Fall 2012

The Restlessness of Objects

Choreographing fulfillment

Jesse LeCavalier

Inventory and architecture merge into a blank surface. From Army Logistician, November–December 1983.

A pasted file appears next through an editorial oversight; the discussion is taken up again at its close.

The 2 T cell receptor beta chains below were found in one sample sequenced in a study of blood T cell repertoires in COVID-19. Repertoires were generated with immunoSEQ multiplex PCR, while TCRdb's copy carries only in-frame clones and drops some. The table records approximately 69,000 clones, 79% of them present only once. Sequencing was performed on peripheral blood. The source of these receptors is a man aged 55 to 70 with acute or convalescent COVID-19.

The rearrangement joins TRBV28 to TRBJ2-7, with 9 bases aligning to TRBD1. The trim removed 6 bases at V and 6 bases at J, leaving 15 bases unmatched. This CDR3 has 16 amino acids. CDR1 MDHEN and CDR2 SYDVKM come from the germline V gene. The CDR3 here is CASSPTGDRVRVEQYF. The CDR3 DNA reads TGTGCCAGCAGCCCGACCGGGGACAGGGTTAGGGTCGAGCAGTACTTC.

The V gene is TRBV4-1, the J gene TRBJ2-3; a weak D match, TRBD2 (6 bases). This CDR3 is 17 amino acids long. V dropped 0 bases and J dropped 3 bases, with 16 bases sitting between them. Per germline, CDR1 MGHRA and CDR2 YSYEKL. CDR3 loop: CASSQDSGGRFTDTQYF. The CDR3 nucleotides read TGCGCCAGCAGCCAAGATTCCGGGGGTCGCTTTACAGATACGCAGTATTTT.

On 25 October 2010, in the atrium of Beijing’s Viva Shopping Mall, a group of thirty performers dressed as UPS drivers and customers spontaneously broke into a series of choreographed dance numbers to a modified version of “That’s Amore.” UPS organized this bit of publicity as part of its “We ♥ Logistics” campaign, designed by Ogilvy & Mather and launched in 2010. Lauren Zhao, one of UPS’s general managers in Northern China, explained: “Having worked at UPS for more than ten years, this is the first time I have seen what we do—logistics—represented as a dance routine.”[1] In addition to such events, UPS has launched a range of TV spots that show their shipping and transport operations traversing a frictionless globe to the delight of their customers, also to the tune of “That’s Amore” but with modified lyrics. For example, the original line “When the world seems to shine / Like you’ve had too much wine / That’s amore” gets updated to “When technology knows / Right where everything goes / That’s logistics.”[2] In the commercials, UPS is represented by a large golden arrow tracing its way along recognizable urban infrastructures and by its workers as they glide over omnidirectional warehouse floors and slip through Venetian alleys.